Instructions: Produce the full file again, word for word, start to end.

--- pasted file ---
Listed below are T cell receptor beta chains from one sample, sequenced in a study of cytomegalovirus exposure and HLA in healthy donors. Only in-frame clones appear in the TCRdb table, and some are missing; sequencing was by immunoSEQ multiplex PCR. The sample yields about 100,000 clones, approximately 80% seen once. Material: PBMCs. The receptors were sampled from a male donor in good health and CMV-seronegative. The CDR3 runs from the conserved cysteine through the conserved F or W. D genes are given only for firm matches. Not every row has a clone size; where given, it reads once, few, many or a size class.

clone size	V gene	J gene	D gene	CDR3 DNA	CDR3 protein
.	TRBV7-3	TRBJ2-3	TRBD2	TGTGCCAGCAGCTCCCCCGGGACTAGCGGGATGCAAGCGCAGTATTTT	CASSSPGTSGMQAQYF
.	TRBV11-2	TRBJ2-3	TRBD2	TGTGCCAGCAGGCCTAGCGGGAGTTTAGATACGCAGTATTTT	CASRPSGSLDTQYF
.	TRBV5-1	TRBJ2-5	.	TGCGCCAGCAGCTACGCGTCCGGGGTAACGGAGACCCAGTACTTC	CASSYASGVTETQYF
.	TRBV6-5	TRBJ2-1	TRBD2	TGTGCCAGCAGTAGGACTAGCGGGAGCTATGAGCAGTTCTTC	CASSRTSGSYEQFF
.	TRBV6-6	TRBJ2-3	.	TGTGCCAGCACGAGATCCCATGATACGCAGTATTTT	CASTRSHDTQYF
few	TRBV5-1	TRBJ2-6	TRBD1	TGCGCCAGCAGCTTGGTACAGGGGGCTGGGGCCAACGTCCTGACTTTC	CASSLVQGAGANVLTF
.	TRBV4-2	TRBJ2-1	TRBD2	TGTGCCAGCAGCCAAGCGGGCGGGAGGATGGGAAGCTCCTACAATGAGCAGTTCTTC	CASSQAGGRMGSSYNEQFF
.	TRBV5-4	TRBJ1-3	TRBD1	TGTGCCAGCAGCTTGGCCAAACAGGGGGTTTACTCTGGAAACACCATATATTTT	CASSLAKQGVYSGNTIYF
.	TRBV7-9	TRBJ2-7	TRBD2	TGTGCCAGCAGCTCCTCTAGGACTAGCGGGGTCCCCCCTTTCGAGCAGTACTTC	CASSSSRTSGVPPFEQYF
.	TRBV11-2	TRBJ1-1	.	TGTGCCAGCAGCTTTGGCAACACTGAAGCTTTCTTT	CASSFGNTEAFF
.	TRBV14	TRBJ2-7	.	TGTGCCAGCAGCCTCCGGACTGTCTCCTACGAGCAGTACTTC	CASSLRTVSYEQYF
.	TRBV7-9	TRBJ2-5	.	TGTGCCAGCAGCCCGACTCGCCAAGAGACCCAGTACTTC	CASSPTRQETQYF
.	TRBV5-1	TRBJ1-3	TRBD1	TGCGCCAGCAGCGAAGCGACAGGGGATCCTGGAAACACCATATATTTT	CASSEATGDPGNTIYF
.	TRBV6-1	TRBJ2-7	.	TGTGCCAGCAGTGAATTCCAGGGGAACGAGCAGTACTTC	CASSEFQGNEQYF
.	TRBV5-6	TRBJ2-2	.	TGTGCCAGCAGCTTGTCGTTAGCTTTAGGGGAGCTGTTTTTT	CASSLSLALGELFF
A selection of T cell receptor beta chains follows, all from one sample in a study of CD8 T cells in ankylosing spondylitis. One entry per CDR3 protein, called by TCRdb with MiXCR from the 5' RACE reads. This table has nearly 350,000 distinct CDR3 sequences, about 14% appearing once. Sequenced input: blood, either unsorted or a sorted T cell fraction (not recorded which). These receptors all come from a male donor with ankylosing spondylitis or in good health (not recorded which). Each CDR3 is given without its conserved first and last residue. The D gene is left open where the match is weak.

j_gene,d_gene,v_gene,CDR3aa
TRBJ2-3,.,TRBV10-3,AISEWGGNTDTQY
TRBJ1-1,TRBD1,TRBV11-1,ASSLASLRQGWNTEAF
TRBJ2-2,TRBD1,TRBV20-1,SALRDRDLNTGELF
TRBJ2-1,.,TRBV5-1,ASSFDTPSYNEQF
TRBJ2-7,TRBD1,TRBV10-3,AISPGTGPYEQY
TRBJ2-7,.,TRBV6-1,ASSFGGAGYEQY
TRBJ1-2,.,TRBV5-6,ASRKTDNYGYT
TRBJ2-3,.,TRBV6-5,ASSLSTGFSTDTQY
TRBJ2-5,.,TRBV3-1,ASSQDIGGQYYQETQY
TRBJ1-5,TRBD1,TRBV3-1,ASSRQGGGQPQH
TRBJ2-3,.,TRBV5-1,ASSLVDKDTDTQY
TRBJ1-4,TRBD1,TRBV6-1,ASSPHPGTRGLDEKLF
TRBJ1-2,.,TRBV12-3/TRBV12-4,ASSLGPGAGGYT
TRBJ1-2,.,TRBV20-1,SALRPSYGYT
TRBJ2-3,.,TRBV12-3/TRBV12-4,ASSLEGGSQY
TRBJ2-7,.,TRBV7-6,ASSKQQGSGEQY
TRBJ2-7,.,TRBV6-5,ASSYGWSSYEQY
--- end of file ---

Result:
Listed below are T cell receptor beta chains from one sample, sequenced in a study of cytomegalovirus exposure and HLA in healthy donors. Only in-frame clones appear in the TCRdb table, and some are missing; sequencing was by immunoSEQ multiplex PCR. The sample yields about 100,000 clones, approximately 80% seen once. Material: PBMCs. The receptors were sampled from a male donor in good health and CMV-seronegative. The CDR3 runs from the conserved cysteine through the conserved F or W. D genes are given only for firm matches. Not every row has a clone size; where given, it reads once, few, many or a size class.

clone size	V gene	J gene	D gene	CDR3 DNA	CDR3 protein
.	TRBV7-3	TRBJ2-3	TRBD2	TGTGCCAGCAGCTCCCCCGGGACTAGCGGGATGCAAGCGCAGTATTTT	CASSSPGTSGMQAQYF
.	TRBV11-2	TRBJ2-3	TRBD2	TGTGCCAGCAGGCCTAGCGGGAGTTTAGATACGCAGTATTTT	CASRPSGSLDTQYF
.	TRBV5-1	TRBJ2-5	.	TGCGCCAGCAGCTACGCGTCCGGGGTAACGGAGACCCAGTACTTC	CASSYASGVTETQYF
.	TRBV6-5	TRBJ2-1	TRBD2	TGTGCCAGCAGTAGGACTAGCGGGAGCTATGAGCAGTTCTTC	CASSRTSGSYEQFF
.	TRBV6-6	TRBJ2-3	.	TGTGCCAGCACGAGATCCCATGATACGCAGTATTTT	CASTRSHDTQYF
few	TRBV5-1	TRBJ2-6	TRBD1	TGCGCCAGCAGCTTGGTACAGGGGGCTGGGGCCAACGTCCTGACTTTC	CASSLVQGAGANVLTF
.	TRBV4-2	TRBJ2-1	TRBD2	TGTGCCAGCAGCCAAGCGGGCGGGAGGATGGGAAGCTCCTACAATGAGCAGTTCTTC	CASSQAGGRMGSSYNEQFF
.	TRBV5-4	TRBJ1-3	TRBD1	TGTGCCAGCAGCTTGGCCAAACAGGGGGTTTACTCTGGAAACACCATATATTTT	CASSLAKQGVYSGNTIYF
.	TRBV7-9	TRBJ2-7	TRBD2	TGTGCCAGCAGCTCCTCTAGGACTAGCGGGGTCCCCCCTTTCGAGCAGTACTTC	CASSSSRTSGVPPFEQYF
.	TRBV11-2	TRBJ1-1	.	TGTGCCAGCAGCTTTGGCAACACTGAAGCTTTCTTT	CASSFGNTEAFF
.	TRBV14	TRBJ2-7	.	TGTGCCAGCAGCCTCCGGACTGTCTCCTACGAGCAGTACTTC	CASSLRTVSYEQYF
.	TRBV7-9	TRBJ2-5	.	TGTGCCAGCAGCCCGACTCGCCAAGAGACCCAGTACTTC	CASSPTRQETQYF
.	TRBV5-1	TRBJ1-3	TRBD1	TGCGCCAGCAGCGAAGCGACAGGGGATCCTGGAAACACCATATATTTT	CASSEATGDPGNTIYF
.	TRBV6-1	TRBJ2-7	.	TGTGCCAGCAGTGAATTCCAGGGGAACGAGCAGTACTTC	CASSEFQGNEQYF
.	TRBV5-6	TRBJ2-2	.	TGTGCCAGCAGCTTGTCGTTAGCTTTAGGGGAGCTGTTTTTT	CASSLSLALGELFF
A selection of T cell receptor beta chains follows, all from one sample in a study of CD8 T cells in ankylosing spondylitis. One entry per CDR3 protein, called by TCRdb with MiXCR from the 5' RACE reads. This table has nearly 350,000 distinct CDR3 sequences, about 14% appearing once. Sequenced input: blood, either unsorted or a sorted T cell fraction (not recorded which). These receptors all come from a male donor with ankylosing spondylitis or in good health (not recorded which). Each CDR3 is given without its conserved first and last residue. The D gene is left open where the match is weak.

j_gene,d_gene,v_gene,CDR3aa
TRBJ2-3,.,TRBV10-3,AISEWGGNTDTQY
TRBJ1-1,TRBD1,TRBV11-1,ASSLASLRQGWNTEAF
TRBJ2-2,TRBD1,TRBV20-1,SALRDRDLNTGELF
TRBJ2-1,.,TRBV5-1,ASSFDTPSYNEQF
TRBJ2-7,TRBD1,TRBV10-3,AISPGTGPYEQY
TRBJ2-7,.,TRBV6-1,ASSFGGAGYEQY
TRBJ1-2,.,TRBV5-6,ASRKTDNYGYT
TRBJ2-3,.,TRBV6-5,ASSLSTGFSTDTQY
TRBJ2-5,.,TRBV3-1,ASSQDIGGQYYQETQY
TRBJ1-5,TRBD1,TRBV3-1,ASSRQGGGQPQH
TRBJ2-3,.,TRBV5-1,ASSLVDKDTDTQY
TRBJ1-4,TRBD1,TRBV6-1,ASSPHPGTRGLDEKLF
TRBJ1-2,.,TRBV12-3/TRBV12-4,ASSLGPGAGGYT
TRBJ1-2,.,TRBV20-1,SALRPSYGYT
TRBJ2-3,.,TRBV12-3/TRBV12-4,ASSLEGGSQY
TRBJ2-7,.,TRBV7-6,ASSKQQGSGEQY
TRBJ2-7,.,TRBV6-5,ASSYGWSSYEQY